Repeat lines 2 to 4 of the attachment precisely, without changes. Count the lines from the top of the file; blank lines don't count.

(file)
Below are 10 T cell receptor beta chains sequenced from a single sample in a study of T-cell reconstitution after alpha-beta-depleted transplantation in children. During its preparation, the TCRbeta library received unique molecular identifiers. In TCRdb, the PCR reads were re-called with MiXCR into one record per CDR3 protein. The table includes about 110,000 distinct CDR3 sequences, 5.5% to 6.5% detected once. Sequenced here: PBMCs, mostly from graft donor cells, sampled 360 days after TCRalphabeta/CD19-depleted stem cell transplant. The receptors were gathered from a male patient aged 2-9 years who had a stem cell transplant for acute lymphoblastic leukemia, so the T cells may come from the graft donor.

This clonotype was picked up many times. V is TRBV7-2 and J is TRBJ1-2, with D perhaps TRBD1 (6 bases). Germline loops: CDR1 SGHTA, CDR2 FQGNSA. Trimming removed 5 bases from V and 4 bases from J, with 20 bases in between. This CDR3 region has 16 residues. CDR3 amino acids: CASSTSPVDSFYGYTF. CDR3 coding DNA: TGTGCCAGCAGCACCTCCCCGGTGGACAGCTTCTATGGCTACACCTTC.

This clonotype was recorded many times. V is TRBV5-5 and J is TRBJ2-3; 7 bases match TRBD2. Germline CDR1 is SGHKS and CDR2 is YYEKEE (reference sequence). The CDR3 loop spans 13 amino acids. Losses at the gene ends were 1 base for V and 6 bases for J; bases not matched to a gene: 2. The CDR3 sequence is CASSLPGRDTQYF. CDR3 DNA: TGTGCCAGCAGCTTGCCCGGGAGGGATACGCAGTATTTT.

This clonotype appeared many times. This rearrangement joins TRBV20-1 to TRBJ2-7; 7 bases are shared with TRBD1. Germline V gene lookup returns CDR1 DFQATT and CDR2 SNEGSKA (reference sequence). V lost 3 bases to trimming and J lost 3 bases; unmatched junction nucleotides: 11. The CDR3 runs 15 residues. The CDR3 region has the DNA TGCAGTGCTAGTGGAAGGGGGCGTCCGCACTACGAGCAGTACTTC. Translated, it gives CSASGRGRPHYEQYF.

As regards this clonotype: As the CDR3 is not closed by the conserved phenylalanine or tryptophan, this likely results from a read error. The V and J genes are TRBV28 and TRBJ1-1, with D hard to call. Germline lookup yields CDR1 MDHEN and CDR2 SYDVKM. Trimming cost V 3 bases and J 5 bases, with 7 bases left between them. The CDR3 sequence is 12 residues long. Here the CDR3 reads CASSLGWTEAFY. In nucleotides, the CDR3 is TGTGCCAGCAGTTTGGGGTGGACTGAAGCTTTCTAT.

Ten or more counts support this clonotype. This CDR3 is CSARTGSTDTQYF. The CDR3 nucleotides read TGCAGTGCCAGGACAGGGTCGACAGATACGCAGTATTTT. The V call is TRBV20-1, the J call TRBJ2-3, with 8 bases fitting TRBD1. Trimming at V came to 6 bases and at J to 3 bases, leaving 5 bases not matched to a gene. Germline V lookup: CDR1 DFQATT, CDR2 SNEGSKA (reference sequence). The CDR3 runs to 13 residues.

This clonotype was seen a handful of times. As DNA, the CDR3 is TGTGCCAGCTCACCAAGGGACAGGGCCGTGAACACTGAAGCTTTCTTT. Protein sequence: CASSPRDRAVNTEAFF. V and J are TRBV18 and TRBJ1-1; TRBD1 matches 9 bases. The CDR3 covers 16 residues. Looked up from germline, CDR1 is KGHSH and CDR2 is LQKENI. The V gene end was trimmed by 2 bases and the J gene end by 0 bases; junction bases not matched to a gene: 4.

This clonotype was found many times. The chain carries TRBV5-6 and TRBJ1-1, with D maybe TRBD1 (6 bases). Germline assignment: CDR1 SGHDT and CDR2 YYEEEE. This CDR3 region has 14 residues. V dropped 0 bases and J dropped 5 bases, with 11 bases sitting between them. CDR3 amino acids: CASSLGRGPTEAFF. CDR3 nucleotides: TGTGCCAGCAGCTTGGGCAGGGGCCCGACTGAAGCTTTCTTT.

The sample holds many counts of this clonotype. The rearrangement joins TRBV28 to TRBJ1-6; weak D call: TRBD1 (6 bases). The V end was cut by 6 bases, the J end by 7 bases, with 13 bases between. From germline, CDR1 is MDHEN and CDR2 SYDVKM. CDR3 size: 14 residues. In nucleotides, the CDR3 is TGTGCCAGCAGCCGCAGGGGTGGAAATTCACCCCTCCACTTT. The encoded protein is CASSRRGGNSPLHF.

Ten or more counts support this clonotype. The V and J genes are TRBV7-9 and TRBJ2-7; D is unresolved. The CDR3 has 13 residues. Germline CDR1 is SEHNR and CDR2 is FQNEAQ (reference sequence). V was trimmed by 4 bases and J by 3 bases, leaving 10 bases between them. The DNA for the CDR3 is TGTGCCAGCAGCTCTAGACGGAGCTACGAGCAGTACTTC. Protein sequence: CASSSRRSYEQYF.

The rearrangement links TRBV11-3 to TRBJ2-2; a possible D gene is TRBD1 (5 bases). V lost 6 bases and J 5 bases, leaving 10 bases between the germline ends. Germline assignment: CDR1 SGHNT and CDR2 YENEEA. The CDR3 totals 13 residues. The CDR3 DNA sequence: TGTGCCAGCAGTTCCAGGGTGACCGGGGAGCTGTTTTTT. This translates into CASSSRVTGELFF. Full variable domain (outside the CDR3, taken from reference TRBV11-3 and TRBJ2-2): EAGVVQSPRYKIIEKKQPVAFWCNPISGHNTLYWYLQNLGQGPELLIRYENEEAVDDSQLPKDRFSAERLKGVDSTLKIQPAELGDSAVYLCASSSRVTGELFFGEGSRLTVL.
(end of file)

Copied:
This clonotype was picked up many times. V is TRBV7-2 and J is TRBJ1-2, with D perhaps TRBD1 (6 bases). Germline loops: CDR1 SGHTA, CDR2 FQGNSA. Trimming removed 5 bases from V and 4 bases from J, with 20 bases in between. This CDR3 region has 16 residues. CDR3 amino acids: CASSTSPVDSFYGYTF. CDR3 coding DNA: TGTGCCAGCAGCACCTCCCCGGTGGACAGCTTCTATGGCTACACCTTC.

This clonotype was recorded many times. V is TRBV5-5 and J is TRBJ2-3; 7 bases match TRBD2. Germline CDR1 is SGHKS and CDR2 is YYEKEE (reference sequence). The CDR3 loop spans 13 amino acids. Losses at the gene ends were 1 base for V and 6 bases for J; bases not matched to a gene: 2. The CDR3 sequence is CASSLPGRDTQYF. CDR3 DNA: TGTGCCAGCAGCTTGCCCGGGAGGGATACGCAGTATTTT.

This clonotype appeared many times. This rearrangement joins TRBV20-1 to TRBJ2-7; 7 bases are shared with TRBD1. Germline V gene lookup returns CDR1 DFQATT and CDR2 SNEGSKA (reference sequence). V lost 3 bases to trimming and J lost 3 bases; unmatched junction nucleotides: 11. The CDR3 runs 15 residues. The CDR3 region has the DNA TGCAGTGCTAGTGGAAGGGGGCGTCCGCACTACGAGCAGTACTTC. Translated, it gives CSASGRGRPHYEQYF.